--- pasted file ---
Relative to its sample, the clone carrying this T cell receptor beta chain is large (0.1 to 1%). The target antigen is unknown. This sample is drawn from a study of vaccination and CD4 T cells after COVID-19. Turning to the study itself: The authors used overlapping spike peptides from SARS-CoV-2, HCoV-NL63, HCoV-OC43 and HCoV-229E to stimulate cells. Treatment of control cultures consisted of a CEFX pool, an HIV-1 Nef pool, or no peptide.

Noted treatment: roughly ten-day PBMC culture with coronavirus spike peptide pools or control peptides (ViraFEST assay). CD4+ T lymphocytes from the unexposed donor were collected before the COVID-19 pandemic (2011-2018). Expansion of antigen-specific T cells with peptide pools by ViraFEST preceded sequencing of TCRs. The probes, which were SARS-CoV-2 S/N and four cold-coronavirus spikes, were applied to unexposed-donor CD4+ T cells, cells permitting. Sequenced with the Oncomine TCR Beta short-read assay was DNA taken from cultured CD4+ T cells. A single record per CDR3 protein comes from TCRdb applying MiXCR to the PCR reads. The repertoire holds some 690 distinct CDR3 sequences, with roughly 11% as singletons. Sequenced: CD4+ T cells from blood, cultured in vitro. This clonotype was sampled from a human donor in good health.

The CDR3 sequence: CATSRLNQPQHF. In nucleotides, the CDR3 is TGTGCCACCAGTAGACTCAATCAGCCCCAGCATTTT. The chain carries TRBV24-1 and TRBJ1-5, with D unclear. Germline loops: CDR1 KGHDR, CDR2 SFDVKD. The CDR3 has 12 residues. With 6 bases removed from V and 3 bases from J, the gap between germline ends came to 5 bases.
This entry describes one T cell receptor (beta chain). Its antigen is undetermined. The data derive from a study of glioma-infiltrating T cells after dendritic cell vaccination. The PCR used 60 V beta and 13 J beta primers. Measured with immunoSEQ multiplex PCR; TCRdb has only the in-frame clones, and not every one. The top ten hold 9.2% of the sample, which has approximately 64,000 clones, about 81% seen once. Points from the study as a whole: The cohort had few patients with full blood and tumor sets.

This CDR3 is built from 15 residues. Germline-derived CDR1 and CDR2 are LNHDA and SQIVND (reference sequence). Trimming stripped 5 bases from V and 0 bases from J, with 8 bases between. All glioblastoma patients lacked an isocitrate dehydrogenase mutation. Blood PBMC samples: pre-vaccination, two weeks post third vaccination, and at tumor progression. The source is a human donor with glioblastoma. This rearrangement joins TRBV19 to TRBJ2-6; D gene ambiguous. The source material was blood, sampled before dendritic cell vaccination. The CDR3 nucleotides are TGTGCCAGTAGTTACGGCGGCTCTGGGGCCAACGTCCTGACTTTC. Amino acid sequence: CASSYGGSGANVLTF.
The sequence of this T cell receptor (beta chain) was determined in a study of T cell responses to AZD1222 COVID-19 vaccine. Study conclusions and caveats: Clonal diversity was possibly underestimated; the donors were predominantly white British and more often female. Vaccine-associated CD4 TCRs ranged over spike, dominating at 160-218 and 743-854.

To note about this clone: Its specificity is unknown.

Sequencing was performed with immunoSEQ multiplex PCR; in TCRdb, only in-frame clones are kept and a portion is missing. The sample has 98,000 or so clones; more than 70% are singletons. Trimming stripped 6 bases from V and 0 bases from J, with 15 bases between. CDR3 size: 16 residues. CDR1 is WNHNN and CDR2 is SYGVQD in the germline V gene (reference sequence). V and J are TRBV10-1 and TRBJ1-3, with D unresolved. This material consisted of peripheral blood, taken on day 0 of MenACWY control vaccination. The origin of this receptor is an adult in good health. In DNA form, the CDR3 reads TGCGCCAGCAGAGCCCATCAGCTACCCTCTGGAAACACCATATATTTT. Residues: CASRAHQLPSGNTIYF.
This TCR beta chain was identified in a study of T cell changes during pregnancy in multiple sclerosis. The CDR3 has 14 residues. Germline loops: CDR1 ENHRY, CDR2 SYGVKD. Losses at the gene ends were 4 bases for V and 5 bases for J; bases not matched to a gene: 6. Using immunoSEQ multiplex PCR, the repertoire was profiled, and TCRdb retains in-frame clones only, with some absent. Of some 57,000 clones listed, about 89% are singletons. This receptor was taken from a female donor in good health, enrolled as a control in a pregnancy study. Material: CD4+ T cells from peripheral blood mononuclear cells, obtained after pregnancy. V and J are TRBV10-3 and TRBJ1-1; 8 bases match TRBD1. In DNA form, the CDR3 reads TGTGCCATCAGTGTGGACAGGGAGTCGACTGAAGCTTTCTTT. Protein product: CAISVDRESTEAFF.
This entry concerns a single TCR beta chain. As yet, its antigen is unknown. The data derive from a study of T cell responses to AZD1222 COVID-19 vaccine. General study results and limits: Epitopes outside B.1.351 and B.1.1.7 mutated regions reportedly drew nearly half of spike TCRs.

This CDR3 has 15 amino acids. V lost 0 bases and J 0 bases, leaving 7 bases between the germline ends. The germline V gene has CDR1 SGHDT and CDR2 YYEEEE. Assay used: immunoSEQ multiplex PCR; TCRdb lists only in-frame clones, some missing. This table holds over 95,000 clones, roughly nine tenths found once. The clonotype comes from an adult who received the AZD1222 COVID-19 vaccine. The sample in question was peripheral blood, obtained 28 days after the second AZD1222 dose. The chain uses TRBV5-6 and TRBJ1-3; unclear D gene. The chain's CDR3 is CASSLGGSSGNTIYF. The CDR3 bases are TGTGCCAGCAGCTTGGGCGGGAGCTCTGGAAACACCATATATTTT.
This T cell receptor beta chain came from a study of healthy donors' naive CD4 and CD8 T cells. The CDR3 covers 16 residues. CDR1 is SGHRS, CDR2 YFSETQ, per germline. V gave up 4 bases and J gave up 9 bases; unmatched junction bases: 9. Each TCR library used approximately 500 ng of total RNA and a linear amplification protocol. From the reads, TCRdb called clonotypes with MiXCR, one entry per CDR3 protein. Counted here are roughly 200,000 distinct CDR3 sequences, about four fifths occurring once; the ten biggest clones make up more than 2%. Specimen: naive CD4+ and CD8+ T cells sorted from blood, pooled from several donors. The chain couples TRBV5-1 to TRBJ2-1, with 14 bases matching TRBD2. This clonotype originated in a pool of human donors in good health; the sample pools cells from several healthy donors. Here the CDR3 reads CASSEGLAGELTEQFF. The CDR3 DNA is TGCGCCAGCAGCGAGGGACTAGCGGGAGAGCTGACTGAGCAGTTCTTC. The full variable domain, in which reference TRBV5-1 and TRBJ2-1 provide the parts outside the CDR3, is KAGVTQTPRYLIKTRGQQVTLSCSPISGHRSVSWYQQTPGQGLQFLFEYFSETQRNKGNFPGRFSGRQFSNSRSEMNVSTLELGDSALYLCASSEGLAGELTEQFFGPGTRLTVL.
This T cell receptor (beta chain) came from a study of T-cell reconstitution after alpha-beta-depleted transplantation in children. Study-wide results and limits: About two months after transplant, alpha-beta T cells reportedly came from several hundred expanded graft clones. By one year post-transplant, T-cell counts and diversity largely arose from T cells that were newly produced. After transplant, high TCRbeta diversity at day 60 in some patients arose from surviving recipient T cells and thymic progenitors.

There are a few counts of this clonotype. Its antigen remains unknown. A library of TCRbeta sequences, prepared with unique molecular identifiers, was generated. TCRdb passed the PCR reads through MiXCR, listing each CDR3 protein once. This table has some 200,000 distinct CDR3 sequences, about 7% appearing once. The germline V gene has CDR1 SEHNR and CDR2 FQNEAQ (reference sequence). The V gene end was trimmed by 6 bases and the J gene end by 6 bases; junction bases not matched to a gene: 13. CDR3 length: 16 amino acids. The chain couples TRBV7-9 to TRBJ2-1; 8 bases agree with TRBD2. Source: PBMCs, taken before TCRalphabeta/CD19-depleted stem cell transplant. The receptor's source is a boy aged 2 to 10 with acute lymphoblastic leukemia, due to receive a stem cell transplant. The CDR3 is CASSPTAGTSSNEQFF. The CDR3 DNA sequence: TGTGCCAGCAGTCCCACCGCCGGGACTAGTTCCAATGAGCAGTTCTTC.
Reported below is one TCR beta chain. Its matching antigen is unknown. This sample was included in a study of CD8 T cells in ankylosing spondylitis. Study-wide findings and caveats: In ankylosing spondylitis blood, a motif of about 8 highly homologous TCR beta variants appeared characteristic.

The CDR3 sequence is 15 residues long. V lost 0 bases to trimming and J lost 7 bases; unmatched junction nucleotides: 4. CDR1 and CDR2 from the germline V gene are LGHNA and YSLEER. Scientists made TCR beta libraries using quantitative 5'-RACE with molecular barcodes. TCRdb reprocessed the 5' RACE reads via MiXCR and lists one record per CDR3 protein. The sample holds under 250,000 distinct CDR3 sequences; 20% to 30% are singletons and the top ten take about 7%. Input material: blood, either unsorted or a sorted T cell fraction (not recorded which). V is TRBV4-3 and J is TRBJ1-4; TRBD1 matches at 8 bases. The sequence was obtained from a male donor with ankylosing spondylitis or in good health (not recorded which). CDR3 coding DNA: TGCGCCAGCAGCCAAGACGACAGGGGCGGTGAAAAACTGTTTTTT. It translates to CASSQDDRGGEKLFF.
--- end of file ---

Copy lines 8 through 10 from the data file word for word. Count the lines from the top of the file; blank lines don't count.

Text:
Sequencing was performed with immunoSEQ multiplex PCR; in TCRdb, only in-frame clones are kept and a portion is missing. The sample has 98,000 or so clones; more than 70% are singletons. Trimming stripped 6 bases from V and 0 bases from J, with 15 bases between. CDR3 size: 16 residues. CDR1 is WNHNN and CDR2 is SYGVQD in the germline V gene (reference sequence). V and J are TRBV10-1 and TRBJ1-3, with D unresolved. This material consisted of peripheral blood, taken on day 0 of MenACWY control vaccination. The origin of this receptor is an adult in good health. In DNA form, the CDR3 reads TGCGCCAGCAGAGCCCATCAGCTACCCTCTGGAAACACCATATATTTT. Residues: CASRAHQLPSGNTIYF.
This TCR beta chain was identified in a study of T cell changes during pregnancy in multiple sclerosis. The CDR3 has 14 residues. Germline loops: CDR1 ENHRY, CDR2 SYGVKD. Losses at the gene ends were 4 bases for V and 5 bases for J; bases not matched to a gene: 6. Using immunoSEQ multiplex PCR, the repertoire was profiled, and TCRdb retains in-frame clones only, with some absent. Of some 57,000 clones listed, about 89% are singletons. This receptor was taken from a female donor in good health, enrolled as a control in a pregnancy study. Material: CD4+ T cells from peripheral blood mononuclear cells, obtained after pregnancy. V and J are TRBV10-3 and TRBJ1-1; 8 bases match TRBD1. In DNA form, the CDR3 reads TGTGCCATCAGTGTGGACAGGGAGTCGACTGAAGCTTTCTTT. Protein product: CAISVDRESTEAFF.
This entry concerns a single TCR beta chain. As yet, its antigen is unknown. The data derive from a study of T cell responses to AZD1222 COVID-19 vaccine. General study results and limits: Epitopes outside B.1.351 and B.1.1.7 mutated regions reportedly drew nearly half of spike TCRs.